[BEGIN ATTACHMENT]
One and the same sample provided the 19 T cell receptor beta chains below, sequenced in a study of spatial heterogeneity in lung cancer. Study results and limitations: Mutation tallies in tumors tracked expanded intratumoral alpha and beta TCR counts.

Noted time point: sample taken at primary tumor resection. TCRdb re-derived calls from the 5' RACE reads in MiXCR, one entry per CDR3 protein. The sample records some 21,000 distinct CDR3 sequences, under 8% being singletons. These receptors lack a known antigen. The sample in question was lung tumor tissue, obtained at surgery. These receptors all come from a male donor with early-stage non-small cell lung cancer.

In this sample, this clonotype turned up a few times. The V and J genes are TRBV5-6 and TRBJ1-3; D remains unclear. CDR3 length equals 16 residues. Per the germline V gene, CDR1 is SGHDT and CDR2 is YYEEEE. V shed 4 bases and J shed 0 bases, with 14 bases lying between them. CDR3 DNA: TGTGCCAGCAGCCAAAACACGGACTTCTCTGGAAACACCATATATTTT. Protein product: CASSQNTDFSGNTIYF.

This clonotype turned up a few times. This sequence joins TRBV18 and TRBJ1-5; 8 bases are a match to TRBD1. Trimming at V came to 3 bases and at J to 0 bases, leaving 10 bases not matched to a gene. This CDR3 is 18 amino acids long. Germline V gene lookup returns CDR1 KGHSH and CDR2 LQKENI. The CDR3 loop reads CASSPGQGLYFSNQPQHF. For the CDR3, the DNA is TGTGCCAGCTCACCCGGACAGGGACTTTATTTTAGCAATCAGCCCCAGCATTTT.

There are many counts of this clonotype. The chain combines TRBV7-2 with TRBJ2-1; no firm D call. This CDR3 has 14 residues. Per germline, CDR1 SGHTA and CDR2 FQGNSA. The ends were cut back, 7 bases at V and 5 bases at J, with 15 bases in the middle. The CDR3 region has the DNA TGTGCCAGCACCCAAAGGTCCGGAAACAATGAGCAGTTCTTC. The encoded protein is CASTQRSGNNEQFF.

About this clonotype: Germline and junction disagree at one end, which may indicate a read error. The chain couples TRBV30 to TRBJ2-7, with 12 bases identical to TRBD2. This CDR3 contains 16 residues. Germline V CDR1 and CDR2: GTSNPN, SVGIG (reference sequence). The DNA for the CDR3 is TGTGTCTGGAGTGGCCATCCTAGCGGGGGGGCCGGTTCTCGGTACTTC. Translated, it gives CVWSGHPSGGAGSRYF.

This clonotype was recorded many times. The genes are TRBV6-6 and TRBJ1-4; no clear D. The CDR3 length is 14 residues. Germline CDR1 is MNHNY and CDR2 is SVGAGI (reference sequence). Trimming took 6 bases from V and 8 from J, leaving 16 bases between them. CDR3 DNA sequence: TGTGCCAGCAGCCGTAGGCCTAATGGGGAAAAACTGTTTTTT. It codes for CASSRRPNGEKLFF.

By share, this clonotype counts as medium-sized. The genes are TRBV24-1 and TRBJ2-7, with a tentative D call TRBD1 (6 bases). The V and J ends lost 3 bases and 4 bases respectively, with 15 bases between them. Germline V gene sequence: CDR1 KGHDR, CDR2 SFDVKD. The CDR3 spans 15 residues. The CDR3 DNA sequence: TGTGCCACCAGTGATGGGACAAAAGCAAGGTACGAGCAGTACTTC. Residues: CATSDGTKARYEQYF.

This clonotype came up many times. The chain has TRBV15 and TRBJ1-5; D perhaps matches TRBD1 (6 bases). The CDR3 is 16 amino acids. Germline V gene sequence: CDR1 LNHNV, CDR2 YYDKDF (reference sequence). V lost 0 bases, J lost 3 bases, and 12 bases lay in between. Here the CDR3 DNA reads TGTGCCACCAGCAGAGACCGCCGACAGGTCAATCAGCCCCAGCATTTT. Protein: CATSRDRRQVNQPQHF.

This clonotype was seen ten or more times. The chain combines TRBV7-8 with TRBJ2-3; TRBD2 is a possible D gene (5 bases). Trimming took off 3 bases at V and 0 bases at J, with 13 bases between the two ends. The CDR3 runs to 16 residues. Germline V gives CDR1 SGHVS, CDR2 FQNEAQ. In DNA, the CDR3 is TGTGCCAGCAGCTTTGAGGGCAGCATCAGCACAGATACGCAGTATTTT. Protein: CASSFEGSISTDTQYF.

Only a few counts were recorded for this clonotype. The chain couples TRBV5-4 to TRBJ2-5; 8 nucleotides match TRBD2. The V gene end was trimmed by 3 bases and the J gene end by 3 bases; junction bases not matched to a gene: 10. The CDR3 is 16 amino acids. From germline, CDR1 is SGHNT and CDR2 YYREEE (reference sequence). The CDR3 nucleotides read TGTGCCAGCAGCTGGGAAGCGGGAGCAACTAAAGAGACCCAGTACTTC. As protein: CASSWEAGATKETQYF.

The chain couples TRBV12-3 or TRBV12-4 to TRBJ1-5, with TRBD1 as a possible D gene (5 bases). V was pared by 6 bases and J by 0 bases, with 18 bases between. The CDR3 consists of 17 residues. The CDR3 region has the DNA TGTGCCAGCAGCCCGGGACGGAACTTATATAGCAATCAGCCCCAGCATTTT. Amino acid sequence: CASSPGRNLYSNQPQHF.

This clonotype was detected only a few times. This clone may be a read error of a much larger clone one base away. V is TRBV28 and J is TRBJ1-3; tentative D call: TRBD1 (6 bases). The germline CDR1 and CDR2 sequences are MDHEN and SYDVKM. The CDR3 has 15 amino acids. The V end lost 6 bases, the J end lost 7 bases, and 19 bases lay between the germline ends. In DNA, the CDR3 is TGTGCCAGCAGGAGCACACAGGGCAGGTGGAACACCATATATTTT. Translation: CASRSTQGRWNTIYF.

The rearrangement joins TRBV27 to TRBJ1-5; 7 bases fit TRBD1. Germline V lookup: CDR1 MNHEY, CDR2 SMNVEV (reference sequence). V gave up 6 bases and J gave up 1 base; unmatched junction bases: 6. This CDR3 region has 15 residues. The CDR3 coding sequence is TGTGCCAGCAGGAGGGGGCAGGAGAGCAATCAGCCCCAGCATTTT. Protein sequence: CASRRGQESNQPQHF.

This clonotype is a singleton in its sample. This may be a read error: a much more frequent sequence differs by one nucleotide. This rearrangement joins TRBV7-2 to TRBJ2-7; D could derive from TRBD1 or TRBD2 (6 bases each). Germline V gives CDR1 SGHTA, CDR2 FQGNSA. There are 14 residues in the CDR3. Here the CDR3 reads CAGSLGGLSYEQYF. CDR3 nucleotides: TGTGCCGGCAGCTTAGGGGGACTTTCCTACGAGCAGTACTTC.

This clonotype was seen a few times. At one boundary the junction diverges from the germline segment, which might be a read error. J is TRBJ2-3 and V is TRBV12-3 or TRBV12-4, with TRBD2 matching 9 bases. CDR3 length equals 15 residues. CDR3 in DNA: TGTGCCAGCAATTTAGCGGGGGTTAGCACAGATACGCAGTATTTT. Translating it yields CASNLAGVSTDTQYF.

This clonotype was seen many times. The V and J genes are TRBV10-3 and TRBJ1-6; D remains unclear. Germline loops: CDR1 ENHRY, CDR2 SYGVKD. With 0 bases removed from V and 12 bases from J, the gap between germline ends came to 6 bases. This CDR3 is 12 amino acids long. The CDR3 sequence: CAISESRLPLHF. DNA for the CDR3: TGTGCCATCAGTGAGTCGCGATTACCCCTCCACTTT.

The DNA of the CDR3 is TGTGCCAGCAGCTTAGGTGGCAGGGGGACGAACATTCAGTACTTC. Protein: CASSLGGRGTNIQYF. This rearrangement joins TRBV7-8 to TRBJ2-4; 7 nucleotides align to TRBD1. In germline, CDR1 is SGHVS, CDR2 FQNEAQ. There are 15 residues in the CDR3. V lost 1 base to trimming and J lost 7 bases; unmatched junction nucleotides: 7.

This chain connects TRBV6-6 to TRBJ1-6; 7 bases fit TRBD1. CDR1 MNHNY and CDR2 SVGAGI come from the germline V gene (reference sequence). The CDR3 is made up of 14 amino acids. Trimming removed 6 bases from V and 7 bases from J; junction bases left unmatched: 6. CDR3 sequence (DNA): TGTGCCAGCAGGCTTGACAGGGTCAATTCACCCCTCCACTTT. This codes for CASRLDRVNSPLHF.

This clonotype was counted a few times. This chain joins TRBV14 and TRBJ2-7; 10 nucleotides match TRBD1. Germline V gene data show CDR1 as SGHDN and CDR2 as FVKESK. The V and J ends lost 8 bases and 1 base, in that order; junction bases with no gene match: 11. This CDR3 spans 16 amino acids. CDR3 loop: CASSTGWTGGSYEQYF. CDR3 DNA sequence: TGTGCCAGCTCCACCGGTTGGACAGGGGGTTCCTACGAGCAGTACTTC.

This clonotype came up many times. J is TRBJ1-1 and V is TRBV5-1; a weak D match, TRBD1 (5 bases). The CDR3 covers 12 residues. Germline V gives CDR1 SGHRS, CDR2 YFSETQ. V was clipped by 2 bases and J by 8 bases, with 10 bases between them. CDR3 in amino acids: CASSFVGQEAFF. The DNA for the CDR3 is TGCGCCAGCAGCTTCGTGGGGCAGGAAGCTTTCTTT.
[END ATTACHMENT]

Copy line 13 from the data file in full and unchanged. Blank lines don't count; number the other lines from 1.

This clonotype was detected only a few times. This clone may be a read error of a much larger clone one base away. V is TRBV28 and J is TRBJ1-3; tentative D call: TRBD1 (6 bases). The germline CDR1 and CDR2 sequences are MDHEN and SYDVKM. The CDR3 has 15 amino acids. The V end lost 6 bases, the J end lost 7 bases, and 19 bases lay between the germline ends. In DNA, the CDR3 is TGTGCCAGCAGGAGCACACAGGGCAGGTGGAACACCATATATTTT. Translation: CASRSTQGRWNTIYF.